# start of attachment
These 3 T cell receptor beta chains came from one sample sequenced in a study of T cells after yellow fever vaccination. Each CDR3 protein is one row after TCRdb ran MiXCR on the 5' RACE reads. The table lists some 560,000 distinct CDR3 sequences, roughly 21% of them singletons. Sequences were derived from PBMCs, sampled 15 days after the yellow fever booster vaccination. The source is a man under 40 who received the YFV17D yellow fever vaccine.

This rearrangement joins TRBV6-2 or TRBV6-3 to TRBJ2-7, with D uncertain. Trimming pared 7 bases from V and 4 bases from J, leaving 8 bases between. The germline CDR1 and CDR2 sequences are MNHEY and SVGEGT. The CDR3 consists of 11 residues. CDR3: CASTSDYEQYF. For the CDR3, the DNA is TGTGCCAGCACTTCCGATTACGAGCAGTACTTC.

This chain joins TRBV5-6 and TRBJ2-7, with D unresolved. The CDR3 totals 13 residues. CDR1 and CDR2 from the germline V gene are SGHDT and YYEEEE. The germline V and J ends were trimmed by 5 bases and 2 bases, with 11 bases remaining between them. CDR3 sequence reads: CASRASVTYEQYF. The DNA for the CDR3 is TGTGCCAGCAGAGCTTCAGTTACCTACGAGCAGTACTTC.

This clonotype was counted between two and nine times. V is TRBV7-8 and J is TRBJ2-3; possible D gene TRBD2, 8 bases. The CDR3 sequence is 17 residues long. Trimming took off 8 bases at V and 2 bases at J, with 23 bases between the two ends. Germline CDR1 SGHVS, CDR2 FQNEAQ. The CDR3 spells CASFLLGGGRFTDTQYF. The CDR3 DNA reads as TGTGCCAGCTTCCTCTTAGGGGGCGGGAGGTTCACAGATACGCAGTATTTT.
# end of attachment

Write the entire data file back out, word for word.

These 3 T cell receptor beta chains came from one sample sequenced in a study of T cells after yellow fever vaccination. Each CDR3 protein is one row after TCRdb ran MiXCR on the 5' RACE reads. The table lists some 560,000 distinct CDR3 sequences, roughly 21% of them singletons. Sequences were derived from PBMCs, sampled 15 days after the yellow fever booster vaccination. The source is a man under 40 who received the YFV17D yellow fever vaccine.

This rearrangement joins TRBV6-2 or TRBV6-3 to TRBJ2-7, with D uncertain. Trimming pared 7 bases from V and 4 bases from J, leaving 8 bases between. The germline CDR1 and CDR2 sequences are MNHEY and SVGEGT. The CDR3 consists of 11 residues. CDR3: CASTSDYEQYF. For the CDR3, the DNA is TGTGCCAGCACTTCCGATTACGAGCAGTACTTC.

This chain joins TRBV5-6 and TRBJ2-7, with D unresolved. The CDR3 totals 13 residues. CDR1 and CDR2 from the germline V gene are SGHDT and YYEEEE. The germline V and J ends were trimmed by 5 bases and 2 bases, with 11 bases remaining between them. CDR3 sequence reads: CASRASVTYEQYF. The DNA for the CDR3 is TGTGCCAGCAGAGCTTCAGTTACCTACGAGCAGTACTTC.

This clonotype was counted between two and nine times. V is TRBV7-8 and J is TRBJ2-3; possible D gene TRBD2, 8 bases. The CDR3 sequence is 17 residues long. Trimming took off 8 bases at V and 2 bases at J, with 23 bases between the two ends. Germline CDR1 SGHVS, CDR2 FQNEAQ. The CDR3 spells CASFLLGGGRFTDTQYF. The CDR3 DNA reads as TGTGCCAGCTTCCTCTTAGGGGGCGGGAGGTTCACAGATACGCAGTATTTT.